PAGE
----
There are compelling reasons to manufacture cat food from insects as it is a natural food resource for cats and an excellent source of protein. Importantly, the environmental footprint from insect produced protein is far less than for the equivalent protein produced from cows.
Perhaps the obstacle in creating pet food from insects is that there are well established supply chains of raw materials for pet food from dubious sources such as road kill, diseased livestock and euthanised cats and dogs. Pet food is made from ingredients not fit for human consumption.
It is based on waste whereas insect based pet food is not. Insects for pet food are bred in facilities and that costs money. I am sure that this difference is an obstacle to getting insect based pet food off the ground and gaining traction in a competitive pet food market. And the current supply chains are well established with vested interests. Suppliers will hang on to their market.
In 2020, cat food made from insects is on the drawing board but not on the shelves. It might be on some shelves but it is not on the shelves of stores I visit in the UK.
The planning for it has been around for a while. For example, the last blog entry on the website conscientious.cat is dated Jan 17, 2016. It’s gone quiet it seems to me.
A British start up business, Bug Bakes makes dry dog food from crickets. They call their product ‘pet food’ which implies that they’ll start manufacturing cat food from insects as well.
An important point to make is that insect protein is just fine for cats. A significant part of the diet of the wildcat – the domestic cat’s ancestor – is insects. We often see our domestic cat companions eating insects, which is entirely normal for them so there is no fear that we are doing something unnatural.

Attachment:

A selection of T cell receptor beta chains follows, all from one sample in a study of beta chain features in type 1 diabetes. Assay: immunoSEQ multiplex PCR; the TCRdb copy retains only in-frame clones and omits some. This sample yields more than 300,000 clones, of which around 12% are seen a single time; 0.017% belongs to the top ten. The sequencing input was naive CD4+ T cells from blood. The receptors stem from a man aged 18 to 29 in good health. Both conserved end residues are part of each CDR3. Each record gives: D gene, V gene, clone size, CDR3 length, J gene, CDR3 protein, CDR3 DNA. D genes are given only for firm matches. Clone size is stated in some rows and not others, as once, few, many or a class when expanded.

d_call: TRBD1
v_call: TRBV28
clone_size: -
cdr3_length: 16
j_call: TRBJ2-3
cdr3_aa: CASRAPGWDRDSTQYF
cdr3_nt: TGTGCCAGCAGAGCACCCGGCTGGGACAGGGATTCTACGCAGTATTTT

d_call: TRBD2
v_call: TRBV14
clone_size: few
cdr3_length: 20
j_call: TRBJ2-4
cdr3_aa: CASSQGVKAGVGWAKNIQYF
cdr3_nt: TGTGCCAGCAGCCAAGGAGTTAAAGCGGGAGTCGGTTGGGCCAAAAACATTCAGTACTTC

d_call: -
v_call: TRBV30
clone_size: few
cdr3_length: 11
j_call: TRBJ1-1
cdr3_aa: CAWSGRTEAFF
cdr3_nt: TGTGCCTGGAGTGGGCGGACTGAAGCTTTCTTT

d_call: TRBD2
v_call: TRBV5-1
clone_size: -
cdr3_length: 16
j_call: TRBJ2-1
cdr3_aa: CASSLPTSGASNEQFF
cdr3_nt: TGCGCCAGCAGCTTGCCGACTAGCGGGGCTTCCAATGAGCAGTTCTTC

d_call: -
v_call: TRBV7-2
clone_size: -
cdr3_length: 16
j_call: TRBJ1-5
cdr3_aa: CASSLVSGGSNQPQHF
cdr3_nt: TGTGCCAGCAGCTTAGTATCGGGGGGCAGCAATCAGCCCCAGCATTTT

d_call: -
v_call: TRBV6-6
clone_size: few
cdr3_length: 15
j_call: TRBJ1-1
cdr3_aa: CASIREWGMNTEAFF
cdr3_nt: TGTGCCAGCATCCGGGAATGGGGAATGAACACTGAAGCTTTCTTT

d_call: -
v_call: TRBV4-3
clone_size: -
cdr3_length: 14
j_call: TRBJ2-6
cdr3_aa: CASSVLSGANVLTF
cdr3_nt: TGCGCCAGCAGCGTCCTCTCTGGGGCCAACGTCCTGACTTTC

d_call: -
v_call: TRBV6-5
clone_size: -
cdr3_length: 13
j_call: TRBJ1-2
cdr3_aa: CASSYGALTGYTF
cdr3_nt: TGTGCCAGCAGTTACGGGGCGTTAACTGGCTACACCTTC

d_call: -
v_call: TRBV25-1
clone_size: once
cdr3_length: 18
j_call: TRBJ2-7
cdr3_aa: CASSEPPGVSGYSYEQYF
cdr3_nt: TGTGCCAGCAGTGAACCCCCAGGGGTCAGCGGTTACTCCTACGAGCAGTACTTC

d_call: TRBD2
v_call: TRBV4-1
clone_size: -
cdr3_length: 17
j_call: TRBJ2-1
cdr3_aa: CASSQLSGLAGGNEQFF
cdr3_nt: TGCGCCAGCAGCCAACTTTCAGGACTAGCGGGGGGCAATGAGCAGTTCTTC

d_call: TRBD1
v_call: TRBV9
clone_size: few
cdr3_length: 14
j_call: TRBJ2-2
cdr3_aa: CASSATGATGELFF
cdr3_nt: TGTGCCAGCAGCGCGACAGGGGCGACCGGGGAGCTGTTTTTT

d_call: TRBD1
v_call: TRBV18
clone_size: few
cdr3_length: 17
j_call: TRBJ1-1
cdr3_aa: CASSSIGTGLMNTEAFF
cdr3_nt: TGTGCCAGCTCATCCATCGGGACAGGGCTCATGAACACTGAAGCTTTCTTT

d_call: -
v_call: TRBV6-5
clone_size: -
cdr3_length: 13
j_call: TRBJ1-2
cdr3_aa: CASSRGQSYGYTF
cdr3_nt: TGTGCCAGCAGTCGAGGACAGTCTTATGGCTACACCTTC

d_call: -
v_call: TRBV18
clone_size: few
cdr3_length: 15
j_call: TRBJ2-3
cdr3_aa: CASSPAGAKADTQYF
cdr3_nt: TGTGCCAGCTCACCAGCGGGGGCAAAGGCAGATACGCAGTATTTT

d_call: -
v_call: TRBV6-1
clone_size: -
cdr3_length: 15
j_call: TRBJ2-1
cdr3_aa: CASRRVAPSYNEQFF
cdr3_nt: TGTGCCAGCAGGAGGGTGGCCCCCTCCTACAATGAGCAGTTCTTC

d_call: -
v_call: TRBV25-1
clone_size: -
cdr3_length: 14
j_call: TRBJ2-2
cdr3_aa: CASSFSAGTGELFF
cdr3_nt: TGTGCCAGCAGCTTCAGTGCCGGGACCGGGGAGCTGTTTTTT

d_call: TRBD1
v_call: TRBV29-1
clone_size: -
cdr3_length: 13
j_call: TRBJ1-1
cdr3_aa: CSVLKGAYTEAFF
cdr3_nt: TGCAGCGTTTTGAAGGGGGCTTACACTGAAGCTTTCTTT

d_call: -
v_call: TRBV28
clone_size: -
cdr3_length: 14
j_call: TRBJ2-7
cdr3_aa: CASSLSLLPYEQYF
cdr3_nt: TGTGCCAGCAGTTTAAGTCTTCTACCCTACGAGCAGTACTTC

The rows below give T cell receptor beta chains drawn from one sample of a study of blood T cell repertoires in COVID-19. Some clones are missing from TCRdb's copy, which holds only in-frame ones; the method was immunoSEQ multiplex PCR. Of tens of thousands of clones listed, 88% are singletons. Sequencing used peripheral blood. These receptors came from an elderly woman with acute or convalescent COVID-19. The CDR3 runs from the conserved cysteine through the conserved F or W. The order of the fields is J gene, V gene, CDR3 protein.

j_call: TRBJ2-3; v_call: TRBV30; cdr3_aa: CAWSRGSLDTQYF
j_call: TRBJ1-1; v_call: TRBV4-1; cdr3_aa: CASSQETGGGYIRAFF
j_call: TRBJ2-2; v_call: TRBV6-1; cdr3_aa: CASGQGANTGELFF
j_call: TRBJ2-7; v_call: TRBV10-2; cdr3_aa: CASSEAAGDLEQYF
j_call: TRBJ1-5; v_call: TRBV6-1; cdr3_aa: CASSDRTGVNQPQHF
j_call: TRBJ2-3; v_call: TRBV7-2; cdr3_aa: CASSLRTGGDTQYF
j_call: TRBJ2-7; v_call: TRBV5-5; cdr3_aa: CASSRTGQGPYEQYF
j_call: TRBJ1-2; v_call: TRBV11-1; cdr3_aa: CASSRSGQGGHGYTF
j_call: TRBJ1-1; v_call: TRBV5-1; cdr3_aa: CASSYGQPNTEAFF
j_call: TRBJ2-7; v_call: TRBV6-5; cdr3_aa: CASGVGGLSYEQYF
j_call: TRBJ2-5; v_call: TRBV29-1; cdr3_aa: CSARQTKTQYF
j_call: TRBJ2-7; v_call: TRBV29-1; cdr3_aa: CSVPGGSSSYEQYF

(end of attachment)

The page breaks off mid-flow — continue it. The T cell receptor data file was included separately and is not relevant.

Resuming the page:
A lot of cat guardians are environmentally aware and educated. They are distressed at the way humans are abusing the planet. Bug Bakes explains very nicely the environmental benefits of making companion animal food from bugs. Here are some examples:
To produce the same amount of protein we use two thousand times less water when using crickets compared to cattle. Seventeen times less land is needed to raise crickets compared to cattle. Deforestation is one of the great killers of wildlife. An horrendous amount of virgin forest is destroyed to create land for agriculture. Many wild cats live in forests. They are rapidly losing their home.
Emissions are reduced by a factor of 100 when using insects to create protein based foods compared to protein from beef. Cows emit a vast amount of methane (mainly through burping) which is a strong greenhouse gas with a global warming potential over 100 times greater than carbon dioxide.
As mentioned there are compelling reasons to make pet food from insects. The question is will it gain traction by overcoming vested interests in making pet food from waste? I have this grizzly theory that one reason for the ease at which cats and dogs have been euthanised at animal shelters in their millions over decades is because some of their carcasses go into the pet food manufacturing supply chain. If that is the case it encourages pet euthanasia and cat and dog abandonment.
This is a good moment to create pet food which is more environmentally friendly and ethical. I want to see insect based cat food on the shelves, please.
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